Hyundai’s updated i30 hatchback is a capable and well-rounded offering, but it faces its toughest competition from within
Photos: Ben Chia & Lionel Kong
If you have a 100 grand or so to spend on a car, you may take a look at the Hyundai i30 here, and see it for what it is: a capable hatchback that is well-built, efficient and packed with some pretty impressive safety features.
The i30 has now been facelifted, and the most obvious identifier is the revised front end styling. There is now a wider chrome grille, and it is flanked by sharper headlights that now incorporate V-shaped LED daytime running lights. The overall effect makes the i30 look somewhat sportier, and it’ll probably look very cool when dressed up in WRC rallying trim.
That’s about it for visual enhancements though, but most of the i30’s changes lie under the skin. The most significant one is the new powerplant, with local agent Komoco opting to introduce a 1.0-litre three-cylinder turbocharged petrol engine with 120hp here to replace the previous version’s 1.4-litre 140hp unit.
The intention is obviously to allow the i30 to drop below the 130hp threshold to qualify for a Cat A COE, but the other implications of the smaller engine is of course better efficiency, as well as a lower road tax bill.
Around town, the engine is peppy and energetic enough, but it does strain a little if you need a bit of speed on the highway. The engine is mated to seven-speed dual-clutch transmission, which works pretty well, with very few signs of that uneasy lurch and jerkiness that can afflict some other DCTs.
Hyundai quotes an average fuel consumption figure of 5.3L/100km, which you could probably come close to if you’re careful with the throttle. In reality though you’ll probably edge somewhere around 6 or 7 with a more regular driving style.
More enthusiastic drivers though would actually appreciate the i30’s driving abilities. For a seemingly ordinary family hatchback, the i30 drives rather well. The handling is fluid through the corners, and there’s a remarkable sense of poise and control. No wonder the i30 N hot hatch feels like such a sensation to drive, if it has such a capable chassis as a base to start with.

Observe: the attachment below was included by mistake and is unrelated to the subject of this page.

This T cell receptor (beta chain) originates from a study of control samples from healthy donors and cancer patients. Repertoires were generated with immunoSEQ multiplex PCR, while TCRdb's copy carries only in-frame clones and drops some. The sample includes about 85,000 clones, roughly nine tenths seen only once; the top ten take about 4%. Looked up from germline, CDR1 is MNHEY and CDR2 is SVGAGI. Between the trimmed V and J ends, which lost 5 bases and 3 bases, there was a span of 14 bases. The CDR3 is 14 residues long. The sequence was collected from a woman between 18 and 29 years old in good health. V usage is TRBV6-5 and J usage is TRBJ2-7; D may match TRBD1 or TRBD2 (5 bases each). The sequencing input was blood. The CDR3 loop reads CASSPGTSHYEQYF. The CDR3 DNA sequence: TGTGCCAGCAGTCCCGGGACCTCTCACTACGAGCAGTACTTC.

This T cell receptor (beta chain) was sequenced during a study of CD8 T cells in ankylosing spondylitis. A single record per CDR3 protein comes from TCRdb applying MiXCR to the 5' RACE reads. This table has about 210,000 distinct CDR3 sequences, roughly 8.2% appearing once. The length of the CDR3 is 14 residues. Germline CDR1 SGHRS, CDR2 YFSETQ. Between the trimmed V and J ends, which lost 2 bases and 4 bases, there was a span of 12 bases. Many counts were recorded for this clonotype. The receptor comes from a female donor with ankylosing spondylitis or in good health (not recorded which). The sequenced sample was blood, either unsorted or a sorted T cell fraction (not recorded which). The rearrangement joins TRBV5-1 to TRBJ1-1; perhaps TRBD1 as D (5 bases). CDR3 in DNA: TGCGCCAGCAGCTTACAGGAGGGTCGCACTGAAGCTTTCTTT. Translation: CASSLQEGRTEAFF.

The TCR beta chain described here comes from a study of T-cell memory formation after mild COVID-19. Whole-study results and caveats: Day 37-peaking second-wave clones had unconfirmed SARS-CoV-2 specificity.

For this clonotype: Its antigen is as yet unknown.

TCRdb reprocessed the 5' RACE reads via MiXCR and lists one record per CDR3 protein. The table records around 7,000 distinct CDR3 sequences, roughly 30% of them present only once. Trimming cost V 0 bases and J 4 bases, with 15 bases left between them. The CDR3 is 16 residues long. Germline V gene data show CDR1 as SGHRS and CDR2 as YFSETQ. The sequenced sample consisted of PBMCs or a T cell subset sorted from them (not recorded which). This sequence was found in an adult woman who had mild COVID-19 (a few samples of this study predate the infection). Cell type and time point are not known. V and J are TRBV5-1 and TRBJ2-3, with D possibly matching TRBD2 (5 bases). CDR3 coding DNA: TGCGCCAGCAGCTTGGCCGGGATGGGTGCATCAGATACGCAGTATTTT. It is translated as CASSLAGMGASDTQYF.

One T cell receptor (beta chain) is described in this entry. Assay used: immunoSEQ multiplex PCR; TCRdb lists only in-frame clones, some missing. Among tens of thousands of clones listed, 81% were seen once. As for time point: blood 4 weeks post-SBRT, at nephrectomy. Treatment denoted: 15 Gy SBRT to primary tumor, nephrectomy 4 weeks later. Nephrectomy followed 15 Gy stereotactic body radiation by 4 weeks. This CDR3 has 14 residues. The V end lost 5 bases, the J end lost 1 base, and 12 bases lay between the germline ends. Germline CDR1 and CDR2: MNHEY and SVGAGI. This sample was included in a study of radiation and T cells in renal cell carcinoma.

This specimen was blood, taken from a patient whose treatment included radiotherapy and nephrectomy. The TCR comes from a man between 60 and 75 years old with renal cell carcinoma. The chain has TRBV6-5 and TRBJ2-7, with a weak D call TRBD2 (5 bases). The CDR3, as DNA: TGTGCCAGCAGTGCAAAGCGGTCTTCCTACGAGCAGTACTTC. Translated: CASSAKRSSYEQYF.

It rides reasonably well too, with the car only really disturbed by very large bumps or expansion joints. And despite having to wring the engine sometimes to get some meaningful forward momentum, it doesn’t sound too coarse, and the i30’s overall levels of comfort and refinement feels pretty well-sorted.
The facelifted model also brings with it a full suite of driver assistance safety features, under the Hyundai SmartSense package. Essentially, they are all things that help keep you in your lane, and prevent you from running into somebody, whether in front, at the side, or while reversing. It’ll certainly be very hard to get into an accident in the i30 indeed.
There’s also a few minor updates to the interior too, with the facelifted i30 now featuring a wireless smartphone charger on the centre console. The instrument cluster is also now fully-digitalised, while the infotainment system now incorporates Apple CarPlay and Android Auto compatibility.
Objectively speaking, the i30 is actually a very complete package, and at $103,999 inclusive of COE, it’s quite reasonably priced too. However, the i30’s biggest issue is what lies across from it on the Hyundai showroom floor.
Essentially, the recently-launched Hyundai Avante delivers most of what the i30 can offer, and then some. The top-spec Avante is $1,000 less than the i30 too, so it’s easy to see how a customer can walk into Komoco’s showroom and make a beeline for the sedan.
And if you compare like for like, there are a few other hatchbacks on the market that can match the i30 for competitiveness and value. The recently-launched Honda Jazz retails for around the same price and has tremendous interior space as before, and a much improved interior. The Mazda 3 Hatch is only available in top-line Astina trim now, at S$116k with COE, but it’s a premium drive and a truly premium car. The Mazda 3 Sedan can be had for the same price as the i30, and less.
Meanwhile, the hatchback class benchmark, the car the i30 emulates in Europe – the Volkswagen Golf – has now debuted in extremely capable eight-generation form.
Compared to the Avante, the i30 has a more sophisticated drivetrain, is probably a touch more engaging to drive, and its smaller engine is somewhat lighter on your pocket too. That’s quite a lot going for it, and it would be remiss to dismiss the i30 simply because of the sexier-looking sibling sitting across it on the showroom floor.
Hyundai i30 Hatchback 1.0 Turbo
|Engine||998cc, inline 3, turbocharged|
|Power||120hp at 6000rpm|
|Torque||200Nm at 2000-3500rpm|
|VES Band / CO2||B / 122g//km|
|Price||S$106,999 with COE|
|Verdict:||Facelifted i30 is competent, efficient and well-equipped, but faces tough competition from its Avante sibling|